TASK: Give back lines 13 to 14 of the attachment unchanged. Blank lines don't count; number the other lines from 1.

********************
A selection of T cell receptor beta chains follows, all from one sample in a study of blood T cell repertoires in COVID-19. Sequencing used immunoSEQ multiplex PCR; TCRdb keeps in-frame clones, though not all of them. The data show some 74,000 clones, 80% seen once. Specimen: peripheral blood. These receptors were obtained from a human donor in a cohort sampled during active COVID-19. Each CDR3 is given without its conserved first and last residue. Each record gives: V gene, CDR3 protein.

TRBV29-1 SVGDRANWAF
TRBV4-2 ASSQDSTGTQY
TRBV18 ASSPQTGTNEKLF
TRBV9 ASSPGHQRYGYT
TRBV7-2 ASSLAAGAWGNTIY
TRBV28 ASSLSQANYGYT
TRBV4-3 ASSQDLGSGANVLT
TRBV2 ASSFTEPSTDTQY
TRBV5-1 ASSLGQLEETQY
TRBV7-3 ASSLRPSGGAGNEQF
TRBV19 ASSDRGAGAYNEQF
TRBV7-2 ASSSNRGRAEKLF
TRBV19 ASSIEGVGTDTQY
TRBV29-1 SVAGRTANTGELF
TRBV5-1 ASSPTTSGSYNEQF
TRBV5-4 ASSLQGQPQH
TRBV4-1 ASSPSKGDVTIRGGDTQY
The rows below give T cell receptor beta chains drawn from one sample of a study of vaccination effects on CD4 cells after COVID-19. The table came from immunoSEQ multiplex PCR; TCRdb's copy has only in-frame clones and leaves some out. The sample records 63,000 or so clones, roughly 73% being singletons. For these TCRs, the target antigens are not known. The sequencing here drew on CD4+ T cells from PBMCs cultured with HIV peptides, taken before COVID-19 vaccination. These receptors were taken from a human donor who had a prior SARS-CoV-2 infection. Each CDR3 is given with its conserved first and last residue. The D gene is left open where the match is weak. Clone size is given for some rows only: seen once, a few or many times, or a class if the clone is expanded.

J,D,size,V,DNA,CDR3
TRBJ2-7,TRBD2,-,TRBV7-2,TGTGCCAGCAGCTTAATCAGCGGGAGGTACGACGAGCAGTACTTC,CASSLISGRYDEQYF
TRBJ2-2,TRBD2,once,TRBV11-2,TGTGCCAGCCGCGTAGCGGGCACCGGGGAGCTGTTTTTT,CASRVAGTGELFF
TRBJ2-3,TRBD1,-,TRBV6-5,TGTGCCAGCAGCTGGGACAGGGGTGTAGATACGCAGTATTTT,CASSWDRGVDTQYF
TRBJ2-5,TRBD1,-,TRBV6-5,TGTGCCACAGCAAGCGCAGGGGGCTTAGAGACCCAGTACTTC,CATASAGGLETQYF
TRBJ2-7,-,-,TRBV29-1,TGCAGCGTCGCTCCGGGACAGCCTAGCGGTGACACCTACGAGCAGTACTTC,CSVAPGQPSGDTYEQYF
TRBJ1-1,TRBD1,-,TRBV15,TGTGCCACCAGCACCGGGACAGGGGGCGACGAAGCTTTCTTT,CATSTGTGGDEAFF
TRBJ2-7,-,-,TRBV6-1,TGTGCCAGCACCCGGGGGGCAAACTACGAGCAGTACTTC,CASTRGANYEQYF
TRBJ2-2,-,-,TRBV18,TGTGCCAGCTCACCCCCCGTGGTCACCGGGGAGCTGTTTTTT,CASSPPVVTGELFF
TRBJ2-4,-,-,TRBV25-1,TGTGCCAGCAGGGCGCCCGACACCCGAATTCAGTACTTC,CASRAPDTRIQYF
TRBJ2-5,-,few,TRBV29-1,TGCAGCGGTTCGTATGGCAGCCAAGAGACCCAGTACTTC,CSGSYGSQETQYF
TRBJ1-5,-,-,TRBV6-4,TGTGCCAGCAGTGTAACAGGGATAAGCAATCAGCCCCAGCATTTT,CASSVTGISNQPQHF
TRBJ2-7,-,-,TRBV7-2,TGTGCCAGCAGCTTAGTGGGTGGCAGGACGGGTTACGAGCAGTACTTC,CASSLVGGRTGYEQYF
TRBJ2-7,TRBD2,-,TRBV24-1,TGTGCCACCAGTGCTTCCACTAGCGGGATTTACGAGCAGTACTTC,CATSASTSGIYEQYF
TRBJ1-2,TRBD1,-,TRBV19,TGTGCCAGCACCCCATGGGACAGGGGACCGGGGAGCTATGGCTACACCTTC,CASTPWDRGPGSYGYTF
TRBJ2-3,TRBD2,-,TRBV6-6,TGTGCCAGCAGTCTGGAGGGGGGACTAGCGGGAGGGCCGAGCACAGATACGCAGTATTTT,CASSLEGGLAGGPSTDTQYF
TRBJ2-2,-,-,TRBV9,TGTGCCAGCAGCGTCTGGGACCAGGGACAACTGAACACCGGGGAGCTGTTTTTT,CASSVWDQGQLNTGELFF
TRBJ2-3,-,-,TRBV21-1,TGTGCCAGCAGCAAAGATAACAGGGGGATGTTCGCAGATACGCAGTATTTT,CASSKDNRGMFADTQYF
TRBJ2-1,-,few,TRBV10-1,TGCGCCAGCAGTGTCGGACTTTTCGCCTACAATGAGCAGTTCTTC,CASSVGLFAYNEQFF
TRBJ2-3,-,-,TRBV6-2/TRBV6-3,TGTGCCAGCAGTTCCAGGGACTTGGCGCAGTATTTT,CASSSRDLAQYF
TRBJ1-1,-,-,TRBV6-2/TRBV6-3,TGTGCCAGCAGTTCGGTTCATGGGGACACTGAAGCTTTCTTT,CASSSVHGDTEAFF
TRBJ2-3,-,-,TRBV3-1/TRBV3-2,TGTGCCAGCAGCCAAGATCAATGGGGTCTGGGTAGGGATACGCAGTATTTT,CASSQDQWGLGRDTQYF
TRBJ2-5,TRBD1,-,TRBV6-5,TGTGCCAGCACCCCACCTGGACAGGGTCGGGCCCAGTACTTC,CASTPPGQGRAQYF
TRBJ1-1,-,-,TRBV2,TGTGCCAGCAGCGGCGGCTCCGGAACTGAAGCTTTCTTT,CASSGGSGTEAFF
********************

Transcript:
TRBV7-2 ASSSNRGRAEKLF
TRBV19 ASSIEGVGTDTQY